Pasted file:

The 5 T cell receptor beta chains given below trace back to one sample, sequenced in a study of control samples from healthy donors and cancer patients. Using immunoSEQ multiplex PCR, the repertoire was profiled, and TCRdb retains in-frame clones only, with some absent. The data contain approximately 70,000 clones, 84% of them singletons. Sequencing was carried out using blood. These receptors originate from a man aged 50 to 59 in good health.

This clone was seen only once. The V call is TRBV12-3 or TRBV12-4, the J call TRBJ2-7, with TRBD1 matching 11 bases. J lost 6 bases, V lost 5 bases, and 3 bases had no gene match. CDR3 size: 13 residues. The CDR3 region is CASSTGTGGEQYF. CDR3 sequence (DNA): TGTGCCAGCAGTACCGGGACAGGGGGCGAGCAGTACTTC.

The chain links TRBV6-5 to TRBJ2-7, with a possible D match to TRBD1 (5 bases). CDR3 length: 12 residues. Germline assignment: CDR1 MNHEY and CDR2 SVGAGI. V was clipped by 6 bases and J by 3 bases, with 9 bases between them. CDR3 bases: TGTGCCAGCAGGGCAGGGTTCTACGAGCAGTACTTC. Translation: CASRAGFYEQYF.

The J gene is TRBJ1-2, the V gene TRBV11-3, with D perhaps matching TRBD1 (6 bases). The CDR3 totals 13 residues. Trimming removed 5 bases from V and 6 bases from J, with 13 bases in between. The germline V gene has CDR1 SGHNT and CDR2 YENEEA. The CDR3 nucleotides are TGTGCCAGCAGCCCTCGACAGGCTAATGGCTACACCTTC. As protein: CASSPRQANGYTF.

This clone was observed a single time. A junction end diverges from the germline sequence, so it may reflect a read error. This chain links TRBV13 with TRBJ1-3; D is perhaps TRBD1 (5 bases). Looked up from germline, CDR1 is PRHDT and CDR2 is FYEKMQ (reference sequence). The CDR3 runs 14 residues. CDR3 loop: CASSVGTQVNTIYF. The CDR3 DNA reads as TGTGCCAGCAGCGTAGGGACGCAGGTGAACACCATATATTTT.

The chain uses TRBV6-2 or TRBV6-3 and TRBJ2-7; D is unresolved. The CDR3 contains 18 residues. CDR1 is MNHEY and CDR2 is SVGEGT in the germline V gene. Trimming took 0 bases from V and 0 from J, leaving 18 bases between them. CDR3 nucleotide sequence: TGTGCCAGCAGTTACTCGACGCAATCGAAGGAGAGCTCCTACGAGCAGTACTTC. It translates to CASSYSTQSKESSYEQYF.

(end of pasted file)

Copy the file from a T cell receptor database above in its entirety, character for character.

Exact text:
The 5 T cell receptor beta chains given below trace back to one sample, sequenced in a study of control samples from healthy donors and cancer patients. Using immunoSEQ multiplex PCR, the repertoire was profiled, and TCRdb retains in-frame clones only, with some absent. The data contain approximately 70,000 clones, 84% of them singletons. Sequencing was carried out using blood. These receptors originate from a man aged 50 to 59 in good health.

This clone was seen only once. The V call is TRBV12-3 or TRBV12-4, the J call TRBJ2-7, with TRBD1 matching 11 bases. J lost 6 bases, V lost 5 bases, and 3 bases had no gene match. CDR3 size: 13 residues. The CDR3 region is CASSTGTGGEQYF. CDR3 sequence (DNA): TGTGCCAGCAGTACCGGGACAGGGGGCGAGCAGTACTTC.

The chain links TRBV6-5 to TRBJ2-7, with a possible D match to TRBD1 (5 bases). CDR3 length: 12 residues. Germline assignment: CDR1 MNHEY and CDR2 SVGAGI. V was clipped by 6 bases and J by 3 bases, with 9 bases between them. CDR3 bases: TGTGCCAGCAGGGCAGGGTTCTACGAGCAGTACTTC. Translation: CASRAGFYEQYF.

The J gene is TRBJ1-2, the V gene TRBV11-3, with D perhaps matching TRBD1 (6 bases). The CDR3 totals 13 residues. Trimming removed 5 bases from V and 6 bases from J, with 13 bases in between. The germline V gene has CDR1 SGHNT and CDR2 YENEEA. The CDR3 nucleotides are TGTGCCAGCAGCCCTCGACAGGCTAATGGCTACACCTTC. As protein: CASSPRQANGYTF.

This clone was observed a single time. A junction end diverges from the germline sequence, so it may reflect a read error. This chain links TRBV13 with TRBJ1-3; D is perhaps TRBD1 (5 bases). Looked up from germline, CDR1 is PRHDT and CDR2 is FYEKMQ (reference sequence). The CDR3 runs 14 residues. CDR3 loop: CASSVGTQVNTIYF. The CDR3 DNA reads as TGTGCCAGCAGCGTAGGGACGCAGGTGAACACCATATATTTT.

The chain uses TRBV6-2 or TRBV6-3 and TRBJ2-7; D is unresolved. The CDR3 contains 18 residues. CDR1 is MNHEY and CDR2 is SVGEGT in the germline V gene. Trimming took 0 bases from V and 0 from J, leaving 18 bases between them. CDR3 nucleotide sequence: TGTGCCAGCAGTTACTCGACGCAATCGAAGGAGAGCTCCTACGAGCAGTACTTC. It translates to CASSYSTQSKESSYEQYF.